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  12.  78
    Hume and the Nature of Taste.James R. Shelley - 1998 - Journal of Aesthetics and Art Criticism 56 (1):29-38.
  13. Empiricism: Hutcheson and Hume.James Shelley - 2001 - In Berys Nigel Gaut & Dominic Lopes (eds.), The Routledge Companion to Aesthetics. Routledge.
  14.  41
    The Character and Role of Principles in the Evaluation of Art.James Shelley - 2002 - British Journal of Aesthetics 42 (1):37-51.
    , George Dickie offers an account of artistic principles comprising both a description of their character and a description of the role they play in the evaluation of artworks. According to the former, artistic principles state that certain individual properties of artworks, in isolation from other properties, are always artistic merits; according to the latter, artistic principles serve as premises from which we infer that artworks have artistic merit. I argue not merely that Dickie 's account fails, but that any (...)
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  15.  19
    Rule and Verdict.James Shelley - 1995 - Journal of Aesthetics and Art Criticism 53 (3):319-320.
    I defend my reading of Hume's "Of the Standard of Taste" from objections raised by Jeffrey Wieand. I argue that Wieand doesn't take seriously enough Hume's claim that beauty is not a quality of objects, and that taking this claim seriously requires regarding Hume's true judges as ideal.
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  16.  59
    Hume's Principles of Taste: A Reply to Dickie.James Shelley - 2004 - British Journal of Aesthetics 44 (1):84-89.
    George Dickie argues that Hume's principles of taste have value-laden properties as their subjects, including those properties we now refer to as ‘aesthetic’. I counter that Hume's principles have value-neutral properties as their subjects, and so exclude those properties we now refer to as ‘aesthetic’. Dickie also argues that Hume's essay on taste provides ‘the conceptual means for recognizing the problem of the interaction of aesthetic properties with other properties of artworks’. I counter that the very passages Dickie takes to (...)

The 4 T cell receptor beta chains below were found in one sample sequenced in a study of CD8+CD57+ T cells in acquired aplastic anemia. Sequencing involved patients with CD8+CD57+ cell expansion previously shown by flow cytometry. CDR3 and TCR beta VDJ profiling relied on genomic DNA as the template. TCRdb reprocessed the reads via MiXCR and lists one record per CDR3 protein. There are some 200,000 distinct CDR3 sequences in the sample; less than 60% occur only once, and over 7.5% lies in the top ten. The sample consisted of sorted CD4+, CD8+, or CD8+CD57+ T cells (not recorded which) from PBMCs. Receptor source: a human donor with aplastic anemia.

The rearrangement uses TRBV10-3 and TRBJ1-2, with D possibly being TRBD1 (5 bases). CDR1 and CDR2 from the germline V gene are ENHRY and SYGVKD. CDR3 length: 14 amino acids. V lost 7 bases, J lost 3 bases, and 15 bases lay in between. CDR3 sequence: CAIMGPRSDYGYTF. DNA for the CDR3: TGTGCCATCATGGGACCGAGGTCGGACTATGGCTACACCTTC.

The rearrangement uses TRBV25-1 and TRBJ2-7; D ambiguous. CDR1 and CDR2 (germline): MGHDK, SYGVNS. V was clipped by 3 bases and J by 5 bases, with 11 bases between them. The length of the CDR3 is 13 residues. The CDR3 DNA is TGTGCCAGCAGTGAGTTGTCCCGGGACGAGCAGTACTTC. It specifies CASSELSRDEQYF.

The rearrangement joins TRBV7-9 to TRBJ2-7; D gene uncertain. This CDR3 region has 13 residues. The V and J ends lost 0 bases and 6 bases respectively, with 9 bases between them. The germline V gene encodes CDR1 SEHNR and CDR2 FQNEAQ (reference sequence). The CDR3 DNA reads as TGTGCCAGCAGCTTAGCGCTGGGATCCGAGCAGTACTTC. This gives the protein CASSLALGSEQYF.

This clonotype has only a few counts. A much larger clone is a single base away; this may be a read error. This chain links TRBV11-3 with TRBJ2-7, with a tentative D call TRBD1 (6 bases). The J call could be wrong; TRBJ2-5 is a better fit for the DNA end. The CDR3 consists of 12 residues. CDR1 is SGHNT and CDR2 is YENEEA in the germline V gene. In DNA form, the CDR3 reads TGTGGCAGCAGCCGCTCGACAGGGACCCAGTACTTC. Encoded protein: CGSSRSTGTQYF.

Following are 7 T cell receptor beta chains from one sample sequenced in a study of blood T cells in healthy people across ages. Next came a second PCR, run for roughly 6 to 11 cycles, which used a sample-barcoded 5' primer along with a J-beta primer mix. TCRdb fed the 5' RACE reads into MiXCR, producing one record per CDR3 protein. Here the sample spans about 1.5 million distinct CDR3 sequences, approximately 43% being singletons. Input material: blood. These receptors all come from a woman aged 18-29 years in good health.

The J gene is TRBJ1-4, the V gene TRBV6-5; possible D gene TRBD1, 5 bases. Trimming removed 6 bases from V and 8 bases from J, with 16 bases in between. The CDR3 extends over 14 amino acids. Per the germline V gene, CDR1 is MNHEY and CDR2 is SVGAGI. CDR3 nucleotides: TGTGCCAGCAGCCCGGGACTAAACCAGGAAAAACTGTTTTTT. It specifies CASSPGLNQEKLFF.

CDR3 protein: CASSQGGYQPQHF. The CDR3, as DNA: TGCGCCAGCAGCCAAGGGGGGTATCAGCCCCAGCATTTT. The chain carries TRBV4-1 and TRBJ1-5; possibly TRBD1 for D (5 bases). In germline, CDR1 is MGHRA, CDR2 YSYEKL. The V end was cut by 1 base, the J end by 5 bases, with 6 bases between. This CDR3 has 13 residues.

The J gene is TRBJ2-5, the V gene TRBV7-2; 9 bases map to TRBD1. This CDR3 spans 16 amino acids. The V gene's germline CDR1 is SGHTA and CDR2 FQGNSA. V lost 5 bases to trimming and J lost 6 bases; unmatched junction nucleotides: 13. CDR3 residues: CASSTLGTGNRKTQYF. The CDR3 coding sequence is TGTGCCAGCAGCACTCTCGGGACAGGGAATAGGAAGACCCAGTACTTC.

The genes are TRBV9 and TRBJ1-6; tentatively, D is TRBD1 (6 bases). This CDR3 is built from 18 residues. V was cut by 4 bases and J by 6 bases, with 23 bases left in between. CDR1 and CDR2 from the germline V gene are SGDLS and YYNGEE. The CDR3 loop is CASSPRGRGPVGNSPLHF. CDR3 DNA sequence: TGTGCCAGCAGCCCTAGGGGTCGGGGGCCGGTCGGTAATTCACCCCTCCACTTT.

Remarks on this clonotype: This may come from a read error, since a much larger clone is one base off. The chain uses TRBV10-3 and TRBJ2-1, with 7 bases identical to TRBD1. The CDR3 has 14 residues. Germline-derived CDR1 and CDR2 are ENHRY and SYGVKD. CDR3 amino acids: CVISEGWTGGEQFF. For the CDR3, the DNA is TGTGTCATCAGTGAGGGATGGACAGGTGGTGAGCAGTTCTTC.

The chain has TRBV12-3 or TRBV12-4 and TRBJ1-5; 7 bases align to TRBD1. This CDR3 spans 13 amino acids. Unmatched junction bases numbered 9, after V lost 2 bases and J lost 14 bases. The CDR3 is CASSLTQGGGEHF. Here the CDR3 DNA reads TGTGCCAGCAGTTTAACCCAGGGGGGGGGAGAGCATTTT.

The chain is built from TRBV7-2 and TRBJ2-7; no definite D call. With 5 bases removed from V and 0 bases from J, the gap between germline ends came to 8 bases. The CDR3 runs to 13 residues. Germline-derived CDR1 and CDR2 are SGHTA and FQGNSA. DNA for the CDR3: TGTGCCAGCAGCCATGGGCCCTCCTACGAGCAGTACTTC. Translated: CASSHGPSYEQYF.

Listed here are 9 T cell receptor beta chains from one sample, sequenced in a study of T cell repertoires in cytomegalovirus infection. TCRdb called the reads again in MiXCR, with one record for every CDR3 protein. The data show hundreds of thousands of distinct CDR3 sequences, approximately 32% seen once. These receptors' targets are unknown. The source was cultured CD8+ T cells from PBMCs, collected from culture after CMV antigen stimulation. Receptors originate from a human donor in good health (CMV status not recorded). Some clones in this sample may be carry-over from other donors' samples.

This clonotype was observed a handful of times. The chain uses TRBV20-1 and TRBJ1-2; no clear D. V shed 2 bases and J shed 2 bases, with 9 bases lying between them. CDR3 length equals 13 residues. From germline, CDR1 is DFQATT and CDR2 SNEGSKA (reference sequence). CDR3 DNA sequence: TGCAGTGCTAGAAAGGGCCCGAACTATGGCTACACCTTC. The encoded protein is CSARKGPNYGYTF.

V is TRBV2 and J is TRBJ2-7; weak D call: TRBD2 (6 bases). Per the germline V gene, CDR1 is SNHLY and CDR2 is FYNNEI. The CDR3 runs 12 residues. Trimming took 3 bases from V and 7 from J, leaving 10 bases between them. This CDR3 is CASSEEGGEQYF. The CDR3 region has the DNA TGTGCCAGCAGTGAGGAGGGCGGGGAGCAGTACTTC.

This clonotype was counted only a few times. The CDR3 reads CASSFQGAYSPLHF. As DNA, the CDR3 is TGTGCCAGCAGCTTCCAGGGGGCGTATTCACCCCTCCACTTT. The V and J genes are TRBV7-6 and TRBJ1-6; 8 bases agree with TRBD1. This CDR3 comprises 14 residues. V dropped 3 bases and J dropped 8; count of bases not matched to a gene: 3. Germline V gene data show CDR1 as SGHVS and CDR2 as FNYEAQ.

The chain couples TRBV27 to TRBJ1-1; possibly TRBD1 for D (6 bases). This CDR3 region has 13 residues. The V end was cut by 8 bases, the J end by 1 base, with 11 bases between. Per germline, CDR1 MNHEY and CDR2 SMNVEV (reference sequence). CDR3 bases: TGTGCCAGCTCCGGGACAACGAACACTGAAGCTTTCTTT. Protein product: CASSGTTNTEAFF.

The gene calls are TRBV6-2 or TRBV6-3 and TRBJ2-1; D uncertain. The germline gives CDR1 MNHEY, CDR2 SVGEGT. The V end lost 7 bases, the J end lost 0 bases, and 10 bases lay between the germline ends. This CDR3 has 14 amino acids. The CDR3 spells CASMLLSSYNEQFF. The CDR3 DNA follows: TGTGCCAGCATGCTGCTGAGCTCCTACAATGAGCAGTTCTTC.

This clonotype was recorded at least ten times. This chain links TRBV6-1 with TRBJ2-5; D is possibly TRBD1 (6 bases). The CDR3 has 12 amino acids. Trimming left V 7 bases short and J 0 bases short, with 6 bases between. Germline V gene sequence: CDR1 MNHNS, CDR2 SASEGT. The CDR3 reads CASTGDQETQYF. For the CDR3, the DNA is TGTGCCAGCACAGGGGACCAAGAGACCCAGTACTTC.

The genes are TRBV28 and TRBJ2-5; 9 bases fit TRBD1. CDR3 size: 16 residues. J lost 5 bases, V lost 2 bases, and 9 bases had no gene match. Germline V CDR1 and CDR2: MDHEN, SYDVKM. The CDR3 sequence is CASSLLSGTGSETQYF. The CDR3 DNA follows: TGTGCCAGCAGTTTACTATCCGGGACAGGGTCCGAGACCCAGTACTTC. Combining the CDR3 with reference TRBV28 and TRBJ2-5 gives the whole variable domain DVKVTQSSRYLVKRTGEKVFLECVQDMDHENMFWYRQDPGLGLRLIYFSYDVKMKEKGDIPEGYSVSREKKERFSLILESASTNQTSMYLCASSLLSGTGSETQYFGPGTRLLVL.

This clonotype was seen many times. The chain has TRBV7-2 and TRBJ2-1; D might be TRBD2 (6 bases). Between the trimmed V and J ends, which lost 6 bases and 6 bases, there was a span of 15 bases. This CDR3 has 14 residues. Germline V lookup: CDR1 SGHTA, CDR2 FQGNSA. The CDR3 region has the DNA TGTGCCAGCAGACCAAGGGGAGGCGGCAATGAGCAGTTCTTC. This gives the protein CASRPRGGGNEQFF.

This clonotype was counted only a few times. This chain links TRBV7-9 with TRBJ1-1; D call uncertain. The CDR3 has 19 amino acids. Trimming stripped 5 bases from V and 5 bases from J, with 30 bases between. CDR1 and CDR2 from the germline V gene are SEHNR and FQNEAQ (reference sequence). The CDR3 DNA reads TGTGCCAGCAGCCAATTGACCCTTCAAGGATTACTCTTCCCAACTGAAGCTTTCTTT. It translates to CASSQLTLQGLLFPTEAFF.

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  17.  15
    When True Judges Differ: Reply to Durà‐Vilà.James Shelley - 2015 - Journal of Aesthetics and Art Criticism 73 (3):345-348.
    I defend my reading of Hume's "Of the Standard of Taste" against objections raised by Victor Durà‐Vilà. Two points are central to my defense. One is that Hume takes the joint verdict of true judges to indicate, rather than constitute, the standard of beauty. Two is that Hume requires a joint verdict because individual verdicts need not be expressive of human nature.
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  18.  26
    Aesthetics and Morals in the Philosophy of David Hume by Costelloe, Timothy. [REVIEW]James Shelley - 2010 - Journal of Aesthetics and Art Criticism 68 (4):411-413.
  19. Aesthetics: The Big Questions. [REVIEW]James Shelley - 1999 - American Society for Aesthetics Newsletter 19.
  20. Hume's Aesthetic Theory: Taste and Sentiment. [REVIEW]James Shelley - 2003 - Journal of Aesthetics and Art Criticism 61.
  21. Philosophies of Arts: An Essay in Differences. [REVIEW]James Shelley - 1999 - Philosophy in Review 18.
     
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  22. The Nature of Art. [REVIEW]James Shelley - 2003 - American Society for Aesthetics Newsletter 23.